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Dismissal and re-engagement – A new draft Code of Practice

The act of dismissal and re-engagement, more commonly known as fire and rehire, is a practice undertaken by employers when they are unable to reach an agreement on changes to employment contracts.

This grants the power for employers to dismiss staff and re-engage them with new contracts with their desired changes.

The Government has revealed a new draft Code of Practice (the Code), changing the guidance on fire and rehire for employers.

What does the Code provide?

The Code sets out what is expected of employers if they decide to make changes to their employee’s contracts and eventually engage in dismissal and re-engagement proceedings.

This should follow the process of:

  • Holding a consultation with staff and representatives
  • Sharing key information
  • Taking reasonable steps to find alternatives
  • Re-considering changes with feedback from the consultation
  • Only engaging in dismissal and re-engagement as a last resort
  • Providing support for staff throughout the process.

This Code is for guidance but may also be used by employees who feel that they have been treated unfairly.

If you as an employer are found to have breached the Code, you could face penalties at an employment tribunal.

Finding alternatives to fire and rehire

In part of the Government’s move to discourage fire and rehire practices, one of the main points highlighted in the Code of Conduct is to find alternative arrangements.

This means that if you are looking to change an employee’s contract, you must only use dismissal and re-engagement as a final resort.

Failure to explore alternatives could result in employees claiming that they have been unfairly dismissed.

Consultation

As part of the Code and any dismissal and re-engagement practices, you must engage in a consultation with your employees and their representatives as soon as you make the decision to change employment contracts. This should include any trade unions that your staff are members of.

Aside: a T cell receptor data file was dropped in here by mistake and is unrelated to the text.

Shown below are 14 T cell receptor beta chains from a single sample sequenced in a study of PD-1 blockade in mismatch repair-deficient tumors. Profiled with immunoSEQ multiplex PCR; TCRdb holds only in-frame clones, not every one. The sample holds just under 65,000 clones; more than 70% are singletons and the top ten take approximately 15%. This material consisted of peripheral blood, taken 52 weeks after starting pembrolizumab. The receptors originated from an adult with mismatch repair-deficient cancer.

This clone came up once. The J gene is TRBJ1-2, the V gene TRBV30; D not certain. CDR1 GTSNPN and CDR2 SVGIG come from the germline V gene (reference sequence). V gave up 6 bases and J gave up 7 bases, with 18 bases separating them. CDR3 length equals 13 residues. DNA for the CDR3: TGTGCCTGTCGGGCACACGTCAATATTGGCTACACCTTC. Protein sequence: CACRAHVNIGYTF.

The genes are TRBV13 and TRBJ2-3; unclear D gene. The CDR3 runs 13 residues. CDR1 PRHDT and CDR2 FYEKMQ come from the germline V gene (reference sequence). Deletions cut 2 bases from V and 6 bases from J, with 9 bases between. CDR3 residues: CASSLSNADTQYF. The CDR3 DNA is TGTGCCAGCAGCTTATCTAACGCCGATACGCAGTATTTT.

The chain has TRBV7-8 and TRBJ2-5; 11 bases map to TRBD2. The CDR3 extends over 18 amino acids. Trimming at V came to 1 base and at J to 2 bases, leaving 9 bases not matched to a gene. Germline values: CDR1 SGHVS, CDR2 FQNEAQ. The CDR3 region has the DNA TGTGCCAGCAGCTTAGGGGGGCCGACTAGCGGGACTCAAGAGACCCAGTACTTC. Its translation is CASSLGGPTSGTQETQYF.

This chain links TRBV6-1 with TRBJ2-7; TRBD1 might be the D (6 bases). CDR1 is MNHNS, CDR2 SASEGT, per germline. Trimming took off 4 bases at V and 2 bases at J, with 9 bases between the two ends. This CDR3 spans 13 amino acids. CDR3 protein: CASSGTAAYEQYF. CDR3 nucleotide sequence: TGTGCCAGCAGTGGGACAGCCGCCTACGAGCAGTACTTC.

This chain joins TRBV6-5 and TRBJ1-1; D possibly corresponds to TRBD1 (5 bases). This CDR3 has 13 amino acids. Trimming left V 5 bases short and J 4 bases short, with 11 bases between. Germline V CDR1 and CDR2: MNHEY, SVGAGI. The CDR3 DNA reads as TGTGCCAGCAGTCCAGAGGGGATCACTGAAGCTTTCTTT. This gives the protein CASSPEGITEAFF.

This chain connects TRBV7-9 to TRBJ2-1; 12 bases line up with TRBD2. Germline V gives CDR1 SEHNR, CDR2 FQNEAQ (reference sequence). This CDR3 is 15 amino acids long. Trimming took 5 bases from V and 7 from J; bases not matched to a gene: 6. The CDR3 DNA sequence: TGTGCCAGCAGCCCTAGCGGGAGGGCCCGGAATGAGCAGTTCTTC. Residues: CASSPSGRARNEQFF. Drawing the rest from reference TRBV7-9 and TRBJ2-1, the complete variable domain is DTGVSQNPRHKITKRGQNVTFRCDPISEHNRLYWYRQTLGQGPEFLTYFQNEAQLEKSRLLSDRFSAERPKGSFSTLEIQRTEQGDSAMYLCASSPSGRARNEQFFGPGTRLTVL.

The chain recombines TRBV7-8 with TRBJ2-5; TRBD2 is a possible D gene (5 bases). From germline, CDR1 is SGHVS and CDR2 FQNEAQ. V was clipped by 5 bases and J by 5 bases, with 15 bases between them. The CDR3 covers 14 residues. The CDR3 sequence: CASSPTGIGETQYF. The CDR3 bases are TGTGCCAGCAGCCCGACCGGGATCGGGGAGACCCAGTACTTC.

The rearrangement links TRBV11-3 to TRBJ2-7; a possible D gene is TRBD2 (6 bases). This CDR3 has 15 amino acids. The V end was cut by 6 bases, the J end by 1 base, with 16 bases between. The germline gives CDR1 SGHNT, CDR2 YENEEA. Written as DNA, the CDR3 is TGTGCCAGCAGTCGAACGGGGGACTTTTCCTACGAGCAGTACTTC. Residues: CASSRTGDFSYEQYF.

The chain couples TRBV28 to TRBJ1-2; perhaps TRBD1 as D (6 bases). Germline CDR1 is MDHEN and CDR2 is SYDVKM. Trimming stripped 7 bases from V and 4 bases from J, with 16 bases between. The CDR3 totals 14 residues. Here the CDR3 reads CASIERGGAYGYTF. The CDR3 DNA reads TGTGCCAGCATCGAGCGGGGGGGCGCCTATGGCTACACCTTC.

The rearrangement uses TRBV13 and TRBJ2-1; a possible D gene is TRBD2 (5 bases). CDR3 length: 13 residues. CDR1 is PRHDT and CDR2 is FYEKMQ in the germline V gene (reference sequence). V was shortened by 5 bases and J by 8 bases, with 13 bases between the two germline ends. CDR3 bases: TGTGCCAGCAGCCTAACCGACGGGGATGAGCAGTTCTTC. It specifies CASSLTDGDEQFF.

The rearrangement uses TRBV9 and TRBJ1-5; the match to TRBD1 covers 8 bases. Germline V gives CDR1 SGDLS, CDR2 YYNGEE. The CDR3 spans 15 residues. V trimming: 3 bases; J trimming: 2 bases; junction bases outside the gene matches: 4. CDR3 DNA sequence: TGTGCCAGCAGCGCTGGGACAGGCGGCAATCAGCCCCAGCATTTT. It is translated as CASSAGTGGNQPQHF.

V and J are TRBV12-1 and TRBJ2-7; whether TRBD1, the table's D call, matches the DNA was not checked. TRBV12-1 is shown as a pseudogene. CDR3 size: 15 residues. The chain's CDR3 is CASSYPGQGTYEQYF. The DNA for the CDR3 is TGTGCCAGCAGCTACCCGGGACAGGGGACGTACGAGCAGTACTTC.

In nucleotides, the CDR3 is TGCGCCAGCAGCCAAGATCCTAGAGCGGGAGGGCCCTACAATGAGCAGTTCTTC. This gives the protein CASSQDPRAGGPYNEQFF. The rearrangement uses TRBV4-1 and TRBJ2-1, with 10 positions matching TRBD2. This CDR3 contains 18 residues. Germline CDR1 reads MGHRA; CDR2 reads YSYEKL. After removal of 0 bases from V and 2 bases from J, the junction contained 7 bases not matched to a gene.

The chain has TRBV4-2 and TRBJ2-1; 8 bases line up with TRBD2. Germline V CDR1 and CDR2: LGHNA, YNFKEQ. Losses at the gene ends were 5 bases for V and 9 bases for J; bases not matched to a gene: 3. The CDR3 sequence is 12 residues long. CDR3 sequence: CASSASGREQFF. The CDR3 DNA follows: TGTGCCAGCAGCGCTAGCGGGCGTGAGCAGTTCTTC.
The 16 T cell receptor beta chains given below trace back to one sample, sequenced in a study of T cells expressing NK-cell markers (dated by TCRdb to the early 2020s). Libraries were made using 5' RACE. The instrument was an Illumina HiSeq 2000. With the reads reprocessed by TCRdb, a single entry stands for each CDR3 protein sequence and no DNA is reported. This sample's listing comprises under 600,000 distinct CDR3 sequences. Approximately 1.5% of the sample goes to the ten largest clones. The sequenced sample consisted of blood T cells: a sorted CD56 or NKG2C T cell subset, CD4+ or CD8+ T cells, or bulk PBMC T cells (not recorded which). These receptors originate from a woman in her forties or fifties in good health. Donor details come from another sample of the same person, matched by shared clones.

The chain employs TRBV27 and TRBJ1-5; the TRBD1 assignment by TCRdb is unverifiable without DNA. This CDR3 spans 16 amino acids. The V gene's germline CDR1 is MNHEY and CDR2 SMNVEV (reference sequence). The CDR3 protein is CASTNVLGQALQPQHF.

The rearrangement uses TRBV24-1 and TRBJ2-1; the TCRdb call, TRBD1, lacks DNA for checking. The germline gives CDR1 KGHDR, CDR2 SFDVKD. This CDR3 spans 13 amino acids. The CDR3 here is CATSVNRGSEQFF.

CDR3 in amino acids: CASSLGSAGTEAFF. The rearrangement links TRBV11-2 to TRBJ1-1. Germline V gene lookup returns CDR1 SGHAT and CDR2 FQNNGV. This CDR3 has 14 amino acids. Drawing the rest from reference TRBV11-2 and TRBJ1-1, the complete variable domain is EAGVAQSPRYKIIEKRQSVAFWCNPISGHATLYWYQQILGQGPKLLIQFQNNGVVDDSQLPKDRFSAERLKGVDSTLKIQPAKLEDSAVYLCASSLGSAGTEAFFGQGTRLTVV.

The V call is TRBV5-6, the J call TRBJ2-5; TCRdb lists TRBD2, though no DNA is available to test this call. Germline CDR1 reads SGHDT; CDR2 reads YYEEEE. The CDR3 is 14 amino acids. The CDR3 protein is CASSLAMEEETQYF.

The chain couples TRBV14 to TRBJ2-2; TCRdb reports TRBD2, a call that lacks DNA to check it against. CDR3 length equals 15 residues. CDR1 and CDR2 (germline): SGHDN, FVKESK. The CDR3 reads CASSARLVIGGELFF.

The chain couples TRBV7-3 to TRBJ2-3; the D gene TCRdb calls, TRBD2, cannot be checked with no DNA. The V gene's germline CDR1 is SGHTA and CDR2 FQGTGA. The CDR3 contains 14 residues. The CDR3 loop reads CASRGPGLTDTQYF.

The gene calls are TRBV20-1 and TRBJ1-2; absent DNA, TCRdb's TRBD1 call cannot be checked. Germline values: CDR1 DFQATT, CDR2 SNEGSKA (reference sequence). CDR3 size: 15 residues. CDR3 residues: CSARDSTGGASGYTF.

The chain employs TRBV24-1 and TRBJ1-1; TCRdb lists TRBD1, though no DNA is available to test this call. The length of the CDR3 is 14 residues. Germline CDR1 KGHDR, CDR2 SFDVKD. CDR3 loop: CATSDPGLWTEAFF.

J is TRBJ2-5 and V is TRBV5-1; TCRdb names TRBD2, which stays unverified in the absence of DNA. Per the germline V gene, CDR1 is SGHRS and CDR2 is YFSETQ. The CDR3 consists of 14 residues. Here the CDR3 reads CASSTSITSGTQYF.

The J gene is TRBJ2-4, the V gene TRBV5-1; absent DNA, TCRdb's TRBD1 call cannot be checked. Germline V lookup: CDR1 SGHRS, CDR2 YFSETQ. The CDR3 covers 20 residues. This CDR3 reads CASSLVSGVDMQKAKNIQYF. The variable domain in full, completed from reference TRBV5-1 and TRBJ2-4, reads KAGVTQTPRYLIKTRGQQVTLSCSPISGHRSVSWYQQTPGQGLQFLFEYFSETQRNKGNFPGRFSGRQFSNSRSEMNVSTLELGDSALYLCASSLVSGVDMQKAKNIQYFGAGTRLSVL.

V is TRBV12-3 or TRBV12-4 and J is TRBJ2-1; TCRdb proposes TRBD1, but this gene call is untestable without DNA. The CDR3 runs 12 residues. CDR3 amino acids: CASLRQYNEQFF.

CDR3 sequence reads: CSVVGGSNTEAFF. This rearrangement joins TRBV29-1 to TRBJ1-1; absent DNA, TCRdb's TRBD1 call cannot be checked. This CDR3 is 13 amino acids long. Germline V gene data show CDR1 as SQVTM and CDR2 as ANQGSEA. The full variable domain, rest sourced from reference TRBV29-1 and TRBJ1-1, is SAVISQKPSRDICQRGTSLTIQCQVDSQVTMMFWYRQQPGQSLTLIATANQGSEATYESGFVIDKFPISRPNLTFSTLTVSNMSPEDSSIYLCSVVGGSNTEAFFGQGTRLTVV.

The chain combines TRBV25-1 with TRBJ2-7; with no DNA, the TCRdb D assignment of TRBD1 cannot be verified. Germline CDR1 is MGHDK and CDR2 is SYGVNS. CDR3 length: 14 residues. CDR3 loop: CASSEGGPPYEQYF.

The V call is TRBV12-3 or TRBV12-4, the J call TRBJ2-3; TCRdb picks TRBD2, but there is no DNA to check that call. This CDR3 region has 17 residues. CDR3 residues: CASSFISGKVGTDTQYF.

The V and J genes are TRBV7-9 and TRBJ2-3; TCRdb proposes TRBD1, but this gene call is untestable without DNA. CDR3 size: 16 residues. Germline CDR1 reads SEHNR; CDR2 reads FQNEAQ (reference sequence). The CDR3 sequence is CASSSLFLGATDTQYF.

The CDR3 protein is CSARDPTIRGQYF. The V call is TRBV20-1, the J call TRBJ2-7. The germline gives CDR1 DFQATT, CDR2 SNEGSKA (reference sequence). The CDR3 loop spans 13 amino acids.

There is no set timeline for the length of the consultation, but it is advised that you consult for a substantial period. This allows for time to come to a potential agreement, as well as ensuring compliance.

As part of the consultation, you must share information with your staff as early as possible. This includes:

  • What the proposed changes to the contract are
  • Who will be affected by the changes
  • The business reasons for the changes
  • The predicted timeline for the implementation of these changes
  • Other options to be considered
  • The proposed next steps.

You should also let your employees know that you intend to engage in dismissal and re-engagement practices if it looks like an agreement may not be reached.

Offering dismissal and re-engagement

You may still engage in fire and rehire practices if no agreement can be reached. However, the Code sets out the best practice for doing so. This includes:

  • Providing longer notice periods to allow employees to make arrangements
  • Offer practical support to employees
  • Commit to reviewing the changes at a fixed point in the future
  • Phasing in changes gradually
  • Inviting and accepting feedback from employees.

Adapting to the draft Code of Practice

Whilst the Code is set to come into force officially during summer, it is best to adapt your practices now to ensure compliance.

Failing to comply with the Code could lead to your business being taken to an Employment Tribunal. If you are found to have not followed the Code, the Tribunal can increase the award by up to 25 per cent.

It is best to talk to a legal expert to ensure that you are not breaching the law when looking to change your employment contracts.

If you need help with your employment contracts, get in touch with our team today.

Amanda Hyam

Senior Associate – Dispute Resolution / Employment

I have specialised in Dispute Resolution, Civil Litigation and Employment law for more than 15 years.  I understand how daunting the prospect of litigation can be and because of this I am always available to discuss concerns.